Did Virgin Galactic’s business model (or lack thereof) contribute to failed test flight?

A horrible, yet somewhat unsurprising tragedy occurred last week when Virgin Galactic’s SpaceShipTwo crashed during a test flight, killing one of two pilots. Coincidentally, another commercial space mission ended in a fireball when an unmanned Orbital Sciences rocket experienced problems during launch just days before. Clearly, the commercial space industry is going to be spending heavily on PR this year…

Traveling to space is inherently dangerous for humans and really represents the pinnacle of our engineering abilities as a species. Tim Fernholz posits a very interesting notion that corners may have been cut by Scaled Composites, the Burt Rutan-led company developing Virgin’s high-flying craft:

But these criticisms get at a problem with Virgin Galactic, not the space industry at large: Branson’s company doesn’t have a real business plan beyond the vague talk of space tourism, and the spacecraft it built was hardly able to accomplish even that…

Burt Rutan, the CEO of Scaled Composites, has been criticized for his cutting corners in his rocket designs while creating SpaceShipOne, the predecessor to the craft destroyed last week. In 2007, three employees were killed during an on-the-ground engine test, adding to concerns about the safety of the project. One reporter writing a book about Virgin Galactic became friendly with the pilots in the crash and says that some of her sources were concerned that the new engine was moving to flight testing too quickly…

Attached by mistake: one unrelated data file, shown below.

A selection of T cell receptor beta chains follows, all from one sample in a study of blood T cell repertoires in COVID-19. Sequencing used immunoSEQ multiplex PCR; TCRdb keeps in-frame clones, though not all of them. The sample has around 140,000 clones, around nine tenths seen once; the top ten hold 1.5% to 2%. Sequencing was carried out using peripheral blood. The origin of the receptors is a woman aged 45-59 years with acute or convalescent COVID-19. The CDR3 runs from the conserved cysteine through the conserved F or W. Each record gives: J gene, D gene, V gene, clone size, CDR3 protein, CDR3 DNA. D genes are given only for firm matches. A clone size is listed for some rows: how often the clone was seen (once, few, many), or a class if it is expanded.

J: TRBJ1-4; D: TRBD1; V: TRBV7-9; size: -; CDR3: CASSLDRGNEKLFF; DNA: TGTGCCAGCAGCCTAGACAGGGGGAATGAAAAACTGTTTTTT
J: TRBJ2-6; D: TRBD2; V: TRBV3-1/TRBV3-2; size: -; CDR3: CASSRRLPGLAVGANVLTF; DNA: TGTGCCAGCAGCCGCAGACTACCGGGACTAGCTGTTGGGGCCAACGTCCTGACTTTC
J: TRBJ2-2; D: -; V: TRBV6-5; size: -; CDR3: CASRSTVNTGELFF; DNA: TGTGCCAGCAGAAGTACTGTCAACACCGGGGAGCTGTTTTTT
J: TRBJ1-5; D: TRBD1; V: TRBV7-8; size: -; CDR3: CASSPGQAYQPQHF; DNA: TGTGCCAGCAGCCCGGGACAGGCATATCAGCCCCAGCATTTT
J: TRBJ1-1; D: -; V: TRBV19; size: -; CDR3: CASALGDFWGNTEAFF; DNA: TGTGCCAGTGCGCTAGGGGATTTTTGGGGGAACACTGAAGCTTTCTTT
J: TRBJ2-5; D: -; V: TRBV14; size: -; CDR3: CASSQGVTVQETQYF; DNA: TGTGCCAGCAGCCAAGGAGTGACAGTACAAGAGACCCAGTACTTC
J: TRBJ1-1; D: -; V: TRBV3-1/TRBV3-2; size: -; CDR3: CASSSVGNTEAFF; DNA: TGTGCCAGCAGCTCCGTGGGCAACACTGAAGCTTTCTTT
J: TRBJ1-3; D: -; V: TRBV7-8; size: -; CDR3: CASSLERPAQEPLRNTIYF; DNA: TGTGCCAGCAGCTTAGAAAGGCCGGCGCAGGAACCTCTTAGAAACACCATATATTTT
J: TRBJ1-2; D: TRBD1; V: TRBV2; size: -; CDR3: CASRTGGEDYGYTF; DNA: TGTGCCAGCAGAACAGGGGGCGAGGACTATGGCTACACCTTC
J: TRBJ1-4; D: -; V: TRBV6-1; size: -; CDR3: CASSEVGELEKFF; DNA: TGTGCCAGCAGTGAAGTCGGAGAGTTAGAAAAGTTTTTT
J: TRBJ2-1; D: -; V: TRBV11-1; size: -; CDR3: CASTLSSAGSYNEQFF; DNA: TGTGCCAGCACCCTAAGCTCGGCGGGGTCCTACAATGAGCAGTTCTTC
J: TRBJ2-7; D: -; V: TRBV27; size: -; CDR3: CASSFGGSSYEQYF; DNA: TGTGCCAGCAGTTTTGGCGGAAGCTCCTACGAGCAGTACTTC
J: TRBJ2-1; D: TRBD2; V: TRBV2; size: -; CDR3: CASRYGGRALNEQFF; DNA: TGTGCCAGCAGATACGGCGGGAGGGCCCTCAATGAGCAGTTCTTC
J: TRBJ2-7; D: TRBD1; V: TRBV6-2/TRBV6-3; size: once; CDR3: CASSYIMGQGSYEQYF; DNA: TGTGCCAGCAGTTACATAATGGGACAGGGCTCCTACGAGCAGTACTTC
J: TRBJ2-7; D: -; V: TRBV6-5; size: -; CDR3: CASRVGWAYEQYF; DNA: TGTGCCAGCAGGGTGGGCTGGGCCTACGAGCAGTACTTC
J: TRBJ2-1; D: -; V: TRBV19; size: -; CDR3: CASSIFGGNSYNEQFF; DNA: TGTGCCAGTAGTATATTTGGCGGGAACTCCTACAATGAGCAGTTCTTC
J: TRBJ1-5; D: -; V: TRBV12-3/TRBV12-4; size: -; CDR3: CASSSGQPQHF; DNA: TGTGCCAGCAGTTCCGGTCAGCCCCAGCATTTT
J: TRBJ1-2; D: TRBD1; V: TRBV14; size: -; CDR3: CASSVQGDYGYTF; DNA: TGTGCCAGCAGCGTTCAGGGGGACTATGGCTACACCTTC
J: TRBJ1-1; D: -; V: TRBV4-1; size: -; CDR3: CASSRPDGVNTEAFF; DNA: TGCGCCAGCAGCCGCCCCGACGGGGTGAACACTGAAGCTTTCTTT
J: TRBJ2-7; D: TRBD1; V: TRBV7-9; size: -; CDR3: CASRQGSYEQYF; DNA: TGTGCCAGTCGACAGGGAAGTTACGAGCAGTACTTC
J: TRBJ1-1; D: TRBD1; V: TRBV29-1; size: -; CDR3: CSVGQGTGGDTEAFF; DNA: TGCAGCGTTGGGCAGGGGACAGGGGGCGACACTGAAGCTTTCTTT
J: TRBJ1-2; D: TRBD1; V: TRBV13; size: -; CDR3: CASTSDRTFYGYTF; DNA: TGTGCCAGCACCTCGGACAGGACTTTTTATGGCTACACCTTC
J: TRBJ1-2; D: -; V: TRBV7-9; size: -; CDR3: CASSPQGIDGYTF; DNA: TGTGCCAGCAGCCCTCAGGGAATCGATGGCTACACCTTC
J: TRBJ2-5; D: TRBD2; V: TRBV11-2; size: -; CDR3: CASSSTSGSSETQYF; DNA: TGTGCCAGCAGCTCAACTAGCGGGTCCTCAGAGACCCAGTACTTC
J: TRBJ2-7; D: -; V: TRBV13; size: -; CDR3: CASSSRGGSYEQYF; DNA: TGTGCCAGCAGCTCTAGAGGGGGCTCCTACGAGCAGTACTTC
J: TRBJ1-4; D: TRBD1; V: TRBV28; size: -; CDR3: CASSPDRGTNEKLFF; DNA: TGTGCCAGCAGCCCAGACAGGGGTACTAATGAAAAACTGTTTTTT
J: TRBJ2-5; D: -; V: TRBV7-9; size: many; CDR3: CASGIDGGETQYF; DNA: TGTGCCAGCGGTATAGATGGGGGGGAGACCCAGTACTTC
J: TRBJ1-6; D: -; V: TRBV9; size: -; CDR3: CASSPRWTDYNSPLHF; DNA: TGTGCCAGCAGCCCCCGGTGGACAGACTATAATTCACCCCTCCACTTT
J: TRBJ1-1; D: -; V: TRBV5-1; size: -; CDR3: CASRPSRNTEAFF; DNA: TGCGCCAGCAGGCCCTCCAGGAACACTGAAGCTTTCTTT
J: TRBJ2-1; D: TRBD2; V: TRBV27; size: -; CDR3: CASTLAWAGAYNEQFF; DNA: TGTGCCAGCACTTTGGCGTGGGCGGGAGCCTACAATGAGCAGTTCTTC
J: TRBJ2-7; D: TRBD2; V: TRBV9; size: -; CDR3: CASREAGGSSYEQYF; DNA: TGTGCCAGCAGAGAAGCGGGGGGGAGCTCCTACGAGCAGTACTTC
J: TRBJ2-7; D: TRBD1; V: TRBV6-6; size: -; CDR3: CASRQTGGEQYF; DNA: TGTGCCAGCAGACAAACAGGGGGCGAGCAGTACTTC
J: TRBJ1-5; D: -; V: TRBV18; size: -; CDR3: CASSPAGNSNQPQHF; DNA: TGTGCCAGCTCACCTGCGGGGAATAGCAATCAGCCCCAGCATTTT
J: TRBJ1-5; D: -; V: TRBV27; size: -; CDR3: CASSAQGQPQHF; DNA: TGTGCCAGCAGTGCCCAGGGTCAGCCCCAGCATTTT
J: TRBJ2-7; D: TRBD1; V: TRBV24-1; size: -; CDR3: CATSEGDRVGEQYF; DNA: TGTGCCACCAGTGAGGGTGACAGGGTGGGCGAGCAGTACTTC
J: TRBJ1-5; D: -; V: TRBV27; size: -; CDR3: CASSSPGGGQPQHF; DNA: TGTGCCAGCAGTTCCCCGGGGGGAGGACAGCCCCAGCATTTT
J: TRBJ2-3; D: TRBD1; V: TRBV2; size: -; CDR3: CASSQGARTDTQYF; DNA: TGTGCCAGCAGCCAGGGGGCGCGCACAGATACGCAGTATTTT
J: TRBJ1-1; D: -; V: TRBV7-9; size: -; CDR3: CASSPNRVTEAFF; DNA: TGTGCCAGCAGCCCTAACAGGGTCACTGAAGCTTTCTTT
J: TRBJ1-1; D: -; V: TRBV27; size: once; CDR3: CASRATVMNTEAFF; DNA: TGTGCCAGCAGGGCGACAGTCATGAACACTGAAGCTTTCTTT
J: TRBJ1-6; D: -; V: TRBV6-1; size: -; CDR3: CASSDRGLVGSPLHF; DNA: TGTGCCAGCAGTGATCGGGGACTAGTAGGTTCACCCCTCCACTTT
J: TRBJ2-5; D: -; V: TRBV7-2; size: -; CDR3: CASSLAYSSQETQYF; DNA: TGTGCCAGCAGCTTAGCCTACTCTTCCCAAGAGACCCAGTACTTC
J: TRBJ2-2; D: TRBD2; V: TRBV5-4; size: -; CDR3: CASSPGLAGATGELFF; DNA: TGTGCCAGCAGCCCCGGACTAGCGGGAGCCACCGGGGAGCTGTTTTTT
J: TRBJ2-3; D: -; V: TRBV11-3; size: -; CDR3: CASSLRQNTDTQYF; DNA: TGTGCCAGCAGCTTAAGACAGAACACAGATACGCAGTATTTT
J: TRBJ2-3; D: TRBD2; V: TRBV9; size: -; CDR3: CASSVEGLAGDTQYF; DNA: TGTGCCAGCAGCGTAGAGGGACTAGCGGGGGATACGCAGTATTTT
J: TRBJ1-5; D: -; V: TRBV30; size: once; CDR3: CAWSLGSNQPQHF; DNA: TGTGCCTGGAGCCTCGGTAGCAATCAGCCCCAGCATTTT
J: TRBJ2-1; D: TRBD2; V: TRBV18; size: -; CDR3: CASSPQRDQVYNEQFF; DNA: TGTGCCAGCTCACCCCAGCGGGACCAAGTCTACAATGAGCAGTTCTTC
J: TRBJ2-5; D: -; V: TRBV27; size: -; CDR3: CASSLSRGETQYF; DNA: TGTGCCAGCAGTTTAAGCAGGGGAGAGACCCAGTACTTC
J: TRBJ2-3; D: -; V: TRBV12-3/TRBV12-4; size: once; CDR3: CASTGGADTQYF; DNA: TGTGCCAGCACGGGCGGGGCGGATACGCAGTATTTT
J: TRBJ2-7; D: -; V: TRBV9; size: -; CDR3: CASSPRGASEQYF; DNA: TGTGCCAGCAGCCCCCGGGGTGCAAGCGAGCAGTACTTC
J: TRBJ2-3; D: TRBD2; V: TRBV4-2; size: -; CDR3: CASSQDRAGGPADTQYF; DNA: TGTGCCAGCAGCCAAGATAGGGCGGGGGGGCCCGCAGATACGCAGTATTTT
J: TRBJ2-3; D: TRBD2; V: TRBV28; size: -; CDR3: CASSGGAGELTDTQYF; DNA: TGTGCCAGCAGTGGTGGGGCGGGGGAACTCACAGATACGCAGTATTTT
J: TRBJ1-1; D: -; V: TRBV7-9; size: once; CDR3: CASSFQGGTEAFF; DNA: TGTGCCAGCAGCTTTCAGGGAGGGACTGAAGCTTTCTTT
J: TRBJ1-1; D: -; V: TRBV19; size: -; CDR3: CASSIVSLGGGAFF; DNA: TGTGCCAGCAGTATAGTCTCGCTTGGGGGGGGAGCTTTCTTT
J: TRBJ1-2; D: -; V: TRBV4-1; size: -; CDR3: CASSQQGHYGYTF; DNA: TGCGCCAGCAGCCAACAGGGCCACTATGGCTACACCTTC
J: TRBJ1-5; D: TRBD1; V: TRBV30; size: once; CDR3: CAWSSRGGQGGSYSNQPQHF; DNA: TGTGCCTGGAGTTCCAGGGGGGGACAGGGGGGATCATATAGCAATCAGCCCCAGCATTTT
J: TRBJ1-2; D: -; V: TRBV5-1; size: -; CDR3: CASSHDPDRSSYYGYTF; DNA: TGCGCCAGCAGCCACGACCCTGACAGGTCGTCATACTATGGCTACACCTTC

SpaceX, whose transition from vanity project to serious space firm we explored at length last month, has actually raised less private capital than Virgin Galactic, but was able to spend significantly more money developing its technology, thanks to a partnership with NASA to service the International Space Station. That also gave the company access to the space agency’s knowledge base and discipline. SpaceX also set its initial sights on the satellite launch market to establish a base of revenue, even as founder Elon Musk promises inter-planetary transport in the years to come.

Source: Quartz

Update: There is a GoFundMe page that has been set up to raise money for the family of the late pilot of SpaceShipTwo.


Image courtesy Wikipedia